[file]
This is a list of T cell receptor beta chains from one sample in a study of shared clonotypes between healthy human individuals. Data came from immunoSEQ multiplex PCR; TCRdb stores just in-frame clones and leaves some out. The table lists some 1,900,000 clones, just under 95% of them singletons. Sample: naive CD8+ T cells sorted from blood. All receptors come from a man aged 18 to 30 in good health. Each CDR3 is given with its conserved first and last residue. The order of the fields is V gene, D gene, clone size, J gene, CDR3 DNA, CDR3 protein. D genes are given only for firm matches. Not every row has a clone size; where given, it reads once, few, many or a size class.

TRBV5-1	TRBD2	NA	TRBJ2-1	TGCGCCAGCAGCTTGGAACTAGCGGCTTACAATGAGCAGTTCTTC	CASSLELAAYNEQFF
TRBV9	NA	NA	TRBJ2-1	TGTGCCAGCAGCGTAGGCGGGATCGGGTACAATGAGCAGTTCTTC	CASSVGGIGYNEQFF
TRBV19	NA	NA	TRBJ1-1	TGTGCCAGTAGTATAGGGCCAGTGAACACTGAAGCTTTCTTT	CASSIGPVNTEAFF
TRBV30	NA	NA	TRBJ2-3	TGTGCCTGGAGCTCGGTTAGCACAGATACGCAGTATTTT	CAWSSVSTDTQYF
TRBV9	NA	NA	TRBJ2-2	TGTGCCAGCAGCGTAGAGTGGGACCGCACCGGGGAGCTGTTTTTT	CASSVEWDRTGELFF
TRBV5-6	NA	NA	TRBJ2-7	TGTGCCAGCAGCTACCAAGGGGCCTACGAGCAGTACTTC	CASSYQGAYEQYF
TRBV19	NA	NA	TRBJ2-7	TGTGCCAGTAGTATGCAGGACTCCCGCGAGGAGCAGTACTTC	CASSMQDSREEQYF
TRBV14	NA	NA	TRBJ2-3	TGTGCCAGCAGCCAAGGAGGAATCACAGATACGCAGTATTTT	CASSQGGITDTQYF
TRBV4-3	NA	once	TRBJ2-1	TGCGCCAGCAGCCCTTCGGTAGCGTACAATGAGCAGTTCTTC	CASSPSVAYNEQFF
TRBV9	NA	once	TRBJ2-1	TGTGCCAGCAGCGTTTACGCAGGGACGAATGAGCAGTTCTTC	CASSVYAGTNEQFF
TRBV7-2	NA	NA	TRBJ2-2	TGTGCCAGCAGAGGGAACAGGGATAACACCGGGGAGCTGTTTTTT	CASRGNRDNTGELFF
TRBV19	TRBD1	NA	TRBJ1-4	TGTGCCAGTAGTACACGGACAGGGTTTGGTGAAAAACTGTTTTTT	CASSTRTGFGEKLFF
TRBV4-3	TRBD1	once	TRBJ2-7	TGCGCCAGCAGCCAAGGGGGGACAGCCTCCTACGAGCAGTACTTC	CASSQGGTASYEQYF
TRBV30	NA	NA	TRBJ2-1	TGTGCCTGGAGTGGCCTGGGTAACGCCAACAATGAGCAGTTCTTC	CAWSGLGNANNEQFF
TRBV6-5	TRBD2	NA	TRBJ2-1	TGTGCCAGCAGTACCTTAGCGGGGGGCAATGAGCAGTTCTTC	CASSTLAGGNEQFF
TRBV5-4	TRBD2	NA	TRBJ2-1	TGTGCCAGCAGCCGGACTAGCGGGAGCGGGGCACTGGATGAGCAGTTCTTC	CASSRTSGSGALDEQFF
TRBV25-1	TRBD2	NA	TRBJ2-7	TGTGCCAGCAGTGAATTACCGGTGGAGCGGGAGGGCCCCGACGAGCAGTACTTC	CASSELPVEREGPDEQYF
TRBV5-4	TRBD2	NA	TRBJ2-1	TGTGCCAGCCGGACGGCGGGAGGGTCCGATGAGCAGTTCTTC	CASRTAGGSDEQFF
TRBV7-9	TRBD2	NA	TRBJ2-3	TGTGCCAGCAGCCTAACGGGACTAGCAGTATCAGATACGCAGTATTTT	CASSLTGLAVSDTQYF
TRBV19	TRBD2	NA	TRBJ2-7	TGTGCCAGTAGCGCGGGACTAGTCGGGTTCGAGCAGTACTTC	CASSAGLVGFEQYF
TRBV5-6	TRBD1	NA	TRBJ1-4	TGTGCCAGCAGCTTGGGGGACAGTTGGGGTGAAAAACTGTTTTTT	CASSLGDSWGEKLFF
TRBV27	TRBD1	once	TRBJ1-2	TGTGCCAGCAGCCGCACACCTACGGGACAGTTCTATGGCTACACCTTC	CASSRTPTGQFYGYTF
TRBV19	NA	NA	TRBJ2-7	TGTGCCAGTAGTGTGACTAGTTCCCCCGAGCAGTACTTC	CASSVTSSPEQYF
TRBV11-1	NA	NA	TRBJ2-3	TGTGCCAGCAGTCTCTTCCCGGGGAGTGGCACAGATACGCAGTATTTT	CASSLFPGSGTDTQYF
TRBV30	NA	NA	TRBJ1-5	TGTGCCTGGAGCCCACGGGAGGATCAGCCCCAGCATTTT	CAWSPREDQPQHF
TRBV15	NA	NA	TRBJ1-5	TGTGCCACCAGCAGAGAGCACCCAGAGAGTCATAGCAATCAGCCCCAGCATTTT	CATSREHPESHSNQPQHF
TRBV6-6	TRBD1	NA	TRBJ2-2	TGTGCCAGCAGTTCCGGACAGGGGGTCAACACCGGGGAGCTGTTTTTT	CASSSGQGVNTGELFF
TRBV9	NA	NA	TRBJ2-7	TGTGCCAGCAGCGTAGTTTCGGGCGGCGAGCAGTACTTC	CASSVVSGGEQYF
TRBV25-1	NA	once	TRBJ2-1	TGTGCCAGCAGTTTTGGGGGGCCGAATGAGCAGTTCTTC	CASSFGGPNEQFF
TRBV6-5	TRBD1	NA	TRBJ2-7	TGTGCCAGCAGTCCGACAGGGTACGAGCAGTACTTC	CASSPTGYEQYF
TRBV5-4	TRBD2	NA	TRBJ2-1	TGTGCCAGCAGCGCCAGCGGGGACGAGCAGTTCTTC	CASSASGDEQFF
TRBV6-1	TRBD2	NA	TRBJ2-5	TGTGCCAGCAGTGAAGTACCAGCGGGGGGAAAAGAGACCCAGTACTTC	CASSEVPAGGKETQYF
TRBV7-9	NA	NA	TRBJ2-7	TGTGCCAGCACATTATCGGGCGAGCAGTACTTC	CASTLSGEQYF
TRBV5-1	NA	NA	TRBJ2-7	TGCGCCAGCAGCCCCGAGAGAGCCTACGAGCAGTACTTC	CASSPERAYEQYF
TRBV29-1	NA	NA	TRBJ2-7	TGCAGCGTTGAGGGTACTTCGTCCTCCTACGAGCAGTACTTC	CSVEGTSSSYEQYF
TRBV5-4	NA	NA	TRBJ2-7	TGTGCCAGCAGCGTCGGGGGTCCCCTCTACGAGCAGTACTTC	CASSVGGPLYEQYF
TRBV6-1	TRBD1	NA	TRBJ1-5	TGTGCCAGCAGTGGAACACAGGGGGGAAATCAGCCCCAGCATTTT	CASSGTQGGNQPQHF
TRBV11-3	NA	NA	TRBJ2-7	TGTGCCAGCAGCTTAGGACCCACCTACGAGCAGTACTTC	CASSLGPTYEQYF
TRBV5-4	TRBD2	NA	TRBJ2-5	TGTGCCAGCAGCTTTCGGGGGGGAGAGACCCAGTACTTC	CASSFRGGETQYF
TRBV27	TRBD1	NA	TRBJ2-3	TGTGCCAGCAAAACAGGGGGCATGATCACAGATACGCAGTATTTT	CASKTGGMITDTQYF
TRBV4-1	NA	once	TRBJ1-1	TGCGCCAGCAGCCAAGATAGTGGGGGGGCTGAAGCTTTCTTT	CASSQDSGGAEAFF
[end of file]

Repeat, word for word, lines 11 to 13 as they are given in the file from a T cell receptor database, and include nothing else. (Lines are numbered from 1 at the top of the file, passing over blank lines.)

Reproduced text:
TRBV9	NA	once	TRBJ2-1	TGTGCCAGCAGCGTTTACGCAGGGACGAATGAGCAGTTCTTC	CASSVYAGTNEQFF
TRBV7-2	NA	NA	TRBJ2-2	TGTGCCAGCAGAGGGAACAGGGATAACACCGGGGAGCTGTTTTTT	CASRGNRDNTGELFF
TRBV19	TRBD1	NA	TRBJ1-4	TGTGCCAGTAGTACACGGACAGGGTTTGGTGAAAAACTGTTTTTT	CASSTRTGFGEKLFF